Kindergarten students at Westbury's Dryden Street School have both breakfast and lunch at school, use computers nearly every day, practice shape concepts on an interactive white board and often are reading by the end of the school year.
In this Nassau County district where many students learn English as a second language, the full-day program is essential to their success, educators said.
"It's a foot up," principal Dale Telmer said. "We do so much for their growth, both emotionally and academically. It's a full-day program, and it's what they need."
The district -- which operated this past school year on an austerity spending plan after its budget was defeated in May 2011 -- was headed toward potentially cutting back to half-day kindergarten for the 2012-13 school year.
But on May 15, a record 62 percent of the district's voters turned out and passed the budget. School officials said they believe that hefty approval came in part from a desire to preserve the full-day program.
When districts are squeezed financially, kindergarten programs can be particularly vulnerable: New York is one of only six states that do not require districts to offer any kindergarten program, according to the Children's Defense Fund. And the savings from scaling back kindergarten, in personnel costs alone, are substantial.
"It is a big expense that is not mandated. It is available to be eliminated or cut back, and therefore districts consider it," said Gary Bixhorn, chief operating officer of the regional Eastern Suffolk BOCES education agency.
The prospect of trimming kindergarten to half-days heated up in several school districts this spring. Educators and parents in the Center Moriches, East Islip and Three Village districts -- three of nine Long Island districts where budgets were defeated in May -- fear it could happen if their budgets are voted down a second time. Each of the nine districts is offering a reduced budget for a revote on June 19.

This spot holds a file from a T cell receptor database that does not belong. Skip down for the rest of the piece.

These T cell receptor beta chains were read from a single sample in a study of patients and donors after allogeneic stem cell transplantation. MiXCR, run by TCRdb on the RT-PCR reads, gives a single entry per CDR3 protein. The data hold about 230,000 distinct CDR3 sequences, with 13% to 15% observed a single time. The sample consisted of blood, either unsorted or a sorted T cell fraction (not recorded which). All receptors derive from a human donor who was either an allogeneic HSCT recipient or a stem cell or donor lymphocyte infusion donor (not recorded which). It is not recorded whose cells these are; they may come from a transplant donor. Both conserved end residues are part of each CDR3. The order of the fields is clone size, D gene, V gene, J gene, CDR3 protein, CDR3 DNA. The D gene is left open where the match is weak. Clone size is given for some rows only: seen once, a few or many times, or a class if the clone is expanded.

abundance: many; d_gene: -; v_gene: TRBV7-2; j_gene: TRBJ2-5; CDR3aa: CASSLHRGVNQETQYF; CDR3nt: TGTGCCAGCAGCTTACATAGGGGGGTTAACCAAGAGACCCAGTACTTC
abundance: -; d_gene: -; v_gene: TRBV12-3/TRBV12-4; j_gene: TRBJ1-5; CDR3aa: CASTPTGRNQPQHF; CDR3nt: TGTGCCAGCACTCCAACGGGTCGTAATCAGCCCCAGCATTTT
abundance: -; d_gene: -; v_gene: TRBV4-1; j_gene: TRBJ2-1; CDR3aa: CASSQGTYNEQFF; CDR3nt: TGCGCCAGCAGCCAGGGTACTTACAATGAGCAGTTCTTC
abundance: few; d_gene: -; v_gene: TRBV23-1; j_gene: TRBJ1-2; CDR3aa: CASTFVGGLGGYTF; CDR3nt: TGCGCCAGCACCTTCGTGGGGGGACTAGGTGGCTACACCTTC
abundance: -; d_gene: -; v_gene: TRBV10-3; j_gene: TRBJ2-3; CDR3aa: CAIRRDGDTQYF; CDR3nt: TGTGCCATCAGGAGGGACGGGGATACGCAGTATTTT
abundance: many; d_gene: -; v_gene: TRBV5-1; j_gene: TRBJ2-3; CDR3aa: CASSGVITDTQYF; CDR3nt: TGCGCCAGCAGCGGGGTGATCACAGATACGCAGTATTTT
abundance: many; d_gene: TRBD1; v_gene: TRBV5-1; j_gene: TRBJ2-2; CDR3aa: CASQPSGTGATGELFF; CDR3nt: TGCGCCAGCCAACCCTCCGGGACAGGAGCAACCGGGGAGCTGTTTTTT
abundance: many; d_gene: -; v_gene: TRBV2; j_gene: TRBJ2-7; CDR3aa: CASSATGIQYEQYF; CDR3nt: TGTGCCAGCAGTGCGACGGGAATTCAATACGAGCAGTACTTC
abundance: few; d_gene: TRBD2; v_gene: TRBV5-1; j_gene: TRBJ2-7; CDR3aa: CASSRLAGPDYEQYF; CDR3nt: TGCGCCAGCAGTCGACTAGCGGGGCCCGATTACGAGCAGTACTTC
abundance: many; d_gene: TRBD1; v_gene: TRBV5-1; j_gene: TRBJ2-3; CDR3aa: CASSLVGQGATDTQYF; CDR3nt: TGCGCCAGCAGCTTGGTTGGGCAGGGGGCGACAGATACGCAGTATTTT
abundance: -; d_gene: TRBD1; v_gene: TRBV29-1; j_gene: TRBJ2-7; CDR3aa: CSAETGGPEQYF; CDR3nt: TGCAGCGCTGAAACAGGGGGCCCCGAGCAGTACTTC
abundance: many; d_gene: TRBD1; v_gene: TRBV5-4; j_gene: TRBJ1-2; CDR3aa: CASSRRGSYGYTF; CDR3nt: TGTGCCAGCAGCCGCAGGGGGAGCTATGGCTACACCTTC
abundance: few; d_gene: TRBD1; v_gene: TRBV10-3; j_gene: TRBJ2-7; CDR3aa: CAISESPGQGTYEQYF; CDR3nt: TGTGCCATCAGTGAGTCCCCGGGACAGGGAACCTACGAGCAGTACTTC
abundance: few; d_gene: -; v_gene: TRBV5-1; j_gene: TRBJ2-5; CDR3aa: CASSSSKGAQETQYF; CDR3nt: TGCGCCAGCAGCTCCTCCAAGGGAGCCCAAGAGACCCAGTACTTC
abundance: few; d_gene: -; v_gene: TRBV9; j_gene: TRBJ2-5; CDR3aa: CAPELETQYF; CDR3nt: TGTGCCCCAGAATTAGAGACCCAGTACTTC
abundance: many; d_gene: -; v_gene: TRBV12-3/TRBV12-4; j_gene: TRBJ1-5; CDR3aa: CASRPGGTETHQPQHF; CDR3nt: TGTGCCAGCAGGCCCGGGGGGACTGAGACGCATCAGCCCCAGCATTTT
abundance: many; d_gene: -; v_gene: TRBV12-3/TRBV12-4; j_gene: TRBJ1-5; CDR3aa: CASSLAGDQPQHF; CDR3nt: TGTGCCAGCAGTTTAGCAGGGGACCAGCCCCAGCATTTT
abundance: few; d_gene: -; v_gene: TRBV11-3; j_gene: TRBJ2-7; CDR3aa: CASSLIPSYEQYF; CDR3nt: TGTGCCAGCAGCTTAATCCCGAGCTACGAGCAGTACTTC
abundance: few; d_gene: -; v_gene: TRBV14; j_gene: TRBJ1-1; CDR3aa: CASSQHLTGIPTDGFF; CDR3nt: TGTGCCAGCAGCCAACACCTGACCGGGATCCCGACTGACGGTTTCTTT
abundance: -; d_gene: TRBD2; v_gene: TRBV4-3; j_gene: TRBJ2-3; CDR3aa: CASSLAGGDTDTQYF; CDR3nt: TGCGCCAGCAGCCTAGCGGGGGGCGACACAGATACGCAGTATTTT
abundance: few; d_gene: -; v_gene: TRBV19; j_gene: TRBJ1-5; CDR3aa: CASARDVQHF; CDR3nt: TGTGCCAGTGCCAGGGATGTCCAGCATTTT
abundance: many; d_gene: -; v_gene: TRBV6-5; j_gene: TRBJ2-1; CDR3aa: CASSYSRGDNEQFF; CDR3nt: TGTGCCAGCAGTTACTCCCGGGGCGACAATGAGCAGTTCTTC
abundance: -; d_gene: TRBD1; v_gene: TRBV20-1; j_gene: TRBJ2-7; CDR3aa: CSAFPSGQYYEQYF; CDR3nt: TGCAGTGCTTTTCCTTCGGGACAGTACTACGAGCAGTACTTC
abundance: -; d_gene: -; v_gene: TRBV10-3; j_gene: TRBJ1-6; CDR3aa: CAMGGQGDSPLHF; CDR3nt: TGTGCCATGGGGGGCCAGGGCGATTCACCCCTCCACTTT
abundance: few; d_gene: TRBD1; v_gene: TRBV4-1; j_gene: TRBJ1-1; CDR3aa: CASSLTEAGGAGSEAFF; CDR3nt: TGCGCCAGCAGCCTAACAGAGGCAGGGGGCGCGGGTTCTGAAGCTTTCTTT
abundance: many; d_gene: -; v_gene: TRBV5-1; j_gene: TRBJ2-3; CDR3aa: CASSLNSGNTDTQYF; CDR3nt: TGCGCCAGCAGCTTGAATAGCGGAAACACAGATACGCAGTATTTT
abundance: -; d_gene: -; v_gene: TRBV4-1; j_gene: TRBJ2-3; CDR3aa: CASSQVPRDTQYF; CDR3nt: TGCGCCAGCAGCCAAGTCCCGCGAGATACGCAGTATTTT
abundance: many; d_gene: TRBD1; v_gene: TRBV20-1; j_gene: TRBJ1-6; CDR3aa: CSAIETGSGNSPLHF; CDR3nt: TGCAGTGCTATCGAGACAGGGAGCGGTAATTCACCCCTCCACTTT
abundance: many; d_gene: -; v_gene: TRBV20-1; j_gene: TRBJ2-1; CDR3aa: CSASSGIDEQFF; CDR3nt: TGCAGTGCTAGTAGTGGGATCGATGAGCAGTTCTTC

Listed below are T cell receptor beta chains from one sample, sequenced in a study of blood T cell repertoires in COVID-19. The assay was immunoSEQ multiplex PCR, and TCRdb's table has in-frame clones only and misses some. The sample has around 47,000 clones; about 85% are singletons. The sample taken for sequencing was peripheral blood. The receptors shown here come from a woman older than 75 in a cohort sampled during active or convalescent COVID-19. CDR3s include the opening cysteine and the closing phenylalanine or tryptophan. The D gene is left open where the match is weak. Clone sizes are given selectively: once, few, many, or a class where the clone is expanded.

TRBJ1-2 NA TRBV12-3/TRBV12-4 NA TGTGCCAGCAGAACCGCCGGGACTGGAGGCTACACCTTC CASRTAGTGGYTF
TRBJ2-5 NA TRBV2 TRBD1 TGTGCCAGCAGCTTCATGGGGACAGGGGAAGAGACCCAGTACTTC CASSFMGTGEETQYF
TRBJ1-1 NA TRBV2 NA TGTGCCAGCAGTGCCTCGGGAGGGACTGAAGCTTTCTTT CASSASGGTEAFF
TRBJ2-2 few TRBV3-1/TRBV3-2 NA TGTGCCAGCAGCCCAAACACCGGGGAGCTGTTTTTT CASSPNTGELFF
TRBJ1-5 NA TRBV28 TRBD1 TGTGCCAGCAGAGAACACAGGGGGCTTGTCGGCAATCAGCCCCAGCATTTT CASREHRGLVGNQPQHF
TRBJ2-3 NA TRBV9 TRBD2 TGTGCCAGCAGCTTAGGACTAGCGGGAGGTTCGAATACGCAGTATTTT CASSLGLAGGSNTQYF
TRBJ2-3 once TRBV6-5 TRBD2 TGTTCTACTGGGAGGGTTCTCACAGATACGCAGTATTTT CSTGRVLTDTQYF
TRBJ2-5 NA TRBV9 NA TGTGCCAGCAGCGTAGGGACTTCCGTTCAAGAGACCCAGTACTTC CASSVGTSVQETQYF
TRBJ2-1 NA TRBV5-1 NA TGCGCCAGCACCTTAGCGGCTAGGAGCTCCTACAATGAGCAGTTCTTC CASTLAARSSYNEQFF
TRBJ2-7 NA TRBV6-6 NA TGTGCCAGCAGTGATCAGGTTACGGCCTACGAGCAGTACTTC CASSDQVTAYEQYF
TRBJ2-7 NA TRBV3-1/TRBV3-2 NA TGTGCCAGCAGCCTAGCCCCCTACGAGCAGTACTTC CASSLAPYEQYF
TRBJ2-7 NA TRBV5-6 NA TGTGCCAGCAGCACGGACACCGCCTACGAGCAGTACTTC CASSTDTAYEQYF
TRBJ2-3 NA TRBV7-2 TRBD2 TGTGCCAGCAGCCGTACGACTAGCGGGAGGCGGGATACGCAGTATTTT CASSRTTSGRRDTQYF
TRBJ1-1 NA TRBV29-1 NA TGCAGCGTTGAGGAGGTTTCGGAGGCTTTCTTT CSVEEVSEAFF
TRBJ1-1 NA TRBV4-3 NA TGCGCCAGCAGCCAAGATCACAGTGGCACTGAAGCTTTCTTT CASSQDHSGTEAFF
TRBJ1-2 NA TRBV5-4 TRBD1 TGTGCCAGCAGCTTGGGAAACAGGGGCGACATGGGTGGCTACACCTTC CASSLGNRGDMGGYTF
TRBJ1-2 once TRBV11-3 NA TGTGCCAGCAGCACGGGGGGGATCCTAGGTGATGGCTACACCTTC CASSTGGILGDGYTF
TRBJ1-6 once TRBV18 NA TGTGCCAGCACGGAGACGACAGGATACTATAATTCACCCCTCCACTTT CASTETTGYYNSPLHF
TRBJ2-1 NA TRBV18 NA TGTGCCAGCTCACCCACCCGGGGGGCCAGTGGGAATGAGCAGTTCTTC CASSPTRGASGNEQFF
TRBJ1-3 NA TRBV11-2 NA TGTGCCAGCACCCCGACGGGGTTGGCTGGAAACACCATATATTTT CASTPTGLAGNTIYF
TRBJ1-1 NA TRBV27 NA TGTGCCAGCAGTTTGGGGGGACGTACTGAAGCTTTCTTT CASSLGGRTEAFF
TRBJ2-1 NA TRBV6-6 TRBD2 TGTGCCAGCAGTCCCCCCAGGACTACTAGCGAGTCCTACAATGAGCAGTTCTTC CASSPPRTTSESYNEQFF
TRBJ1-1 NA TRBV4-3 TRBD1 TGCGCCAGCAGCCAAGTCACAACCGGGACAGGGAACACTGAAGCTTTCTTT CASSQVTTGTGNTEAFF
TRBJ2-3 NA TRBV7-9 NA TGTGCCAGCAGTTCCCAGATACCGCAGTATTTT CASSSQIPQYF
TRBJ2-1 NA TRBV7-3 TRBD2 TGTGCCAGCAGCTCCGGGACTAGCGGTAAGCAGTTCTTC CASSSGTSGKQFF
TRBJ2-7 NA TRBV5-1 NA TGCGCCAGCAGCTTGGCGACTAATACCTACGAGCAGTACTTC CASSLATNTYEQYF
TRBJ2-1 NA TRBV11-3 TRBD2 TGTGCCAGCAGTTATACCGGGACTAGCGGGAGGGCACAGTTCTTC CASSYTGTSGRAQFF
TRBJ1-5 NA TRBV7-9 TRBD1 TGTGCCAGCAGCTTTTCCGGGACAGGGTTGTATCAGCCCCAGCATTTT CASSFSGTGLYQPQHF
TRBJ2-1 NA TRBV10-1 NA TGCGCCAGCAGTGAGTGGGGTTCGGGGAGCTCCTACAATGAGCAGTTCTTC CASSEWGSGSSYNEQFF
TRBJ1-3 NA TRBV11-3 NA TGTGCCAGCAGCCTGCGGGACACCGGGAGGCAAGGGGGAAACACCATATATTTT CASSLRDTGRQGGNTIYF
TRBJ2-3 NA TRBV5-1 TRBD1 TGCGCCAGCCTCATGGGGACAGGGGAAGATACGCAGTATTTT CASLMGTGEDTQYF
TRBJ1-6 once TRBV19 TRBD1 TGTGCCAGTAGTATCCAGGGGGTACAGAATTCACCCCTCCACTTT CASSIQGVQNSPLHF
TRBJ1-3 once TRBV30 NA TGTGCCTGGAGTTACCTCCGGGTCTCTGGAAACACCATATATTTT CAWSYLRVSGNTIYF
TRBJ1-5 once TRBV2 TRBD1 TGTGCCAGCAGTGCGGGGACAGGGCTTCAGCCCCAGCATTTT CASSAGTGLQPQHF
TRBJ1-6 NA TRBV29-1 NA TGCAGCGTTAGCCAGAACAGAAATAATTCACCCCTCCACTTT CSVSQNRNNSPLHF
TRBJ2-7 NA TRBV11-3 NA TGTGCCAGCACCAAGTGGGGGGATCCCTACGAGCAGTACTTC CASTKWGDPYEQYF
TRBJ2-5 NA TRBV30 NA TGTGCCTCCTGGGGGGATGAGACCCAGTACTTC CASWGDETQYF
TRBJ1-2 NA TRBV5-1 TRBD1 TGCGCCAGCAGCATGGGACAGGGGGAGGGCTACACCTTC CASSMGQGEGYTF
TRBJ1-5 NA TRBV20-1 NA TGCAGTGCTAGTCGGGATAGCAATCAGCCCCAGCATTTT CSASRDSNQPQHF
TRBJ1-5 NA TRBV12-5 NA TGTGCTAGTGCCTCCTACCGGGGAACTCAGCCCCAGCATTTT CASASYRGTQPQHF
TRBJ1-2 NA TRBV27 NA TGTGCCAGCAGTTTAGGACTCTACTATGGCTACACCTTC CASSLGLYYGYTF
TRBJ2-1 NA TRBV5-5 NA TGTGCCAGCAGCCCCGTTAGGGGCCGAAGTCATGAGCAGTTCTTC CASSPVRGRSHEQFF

Programs at risk
At an East Islip board meeting last week, parent Barbara Sorbi spoke of how half-day kindergarten could affect her daughter, who is starting school in the fall. "My daughter already goes to preschool more than 21/2 hours [a day]," she said. "This would be a huge step backwards."
Jacquie Azzizzo, who has a 5-year-old and is a teacher in another school district, said she was "devastated" the district was considering cutting to half-day, and noted the standardized testing that begins in elementary school.
Ultimately, school officials announced that, thanks to concessions made by teachers and administrators, a budget with a 2.99 percent tax increase -- if approved -- would preserve the full-day program.
Of 697 school districts statewide, 634 offered full-day kindergarten in 2010 -- an increase of more than 50 percent since 1991, the state Department of Education reported. On Long Island, only 10 districts have half-day programs; the other 111 districts that serve elementary-school students offer full-day kindergarten, according to the department.
In the Three Village district, where a full-day program has been in place since 1986, hundreds of parents packed a board of education meeting last month after the district said it could save about $660,000 if it went to half-days.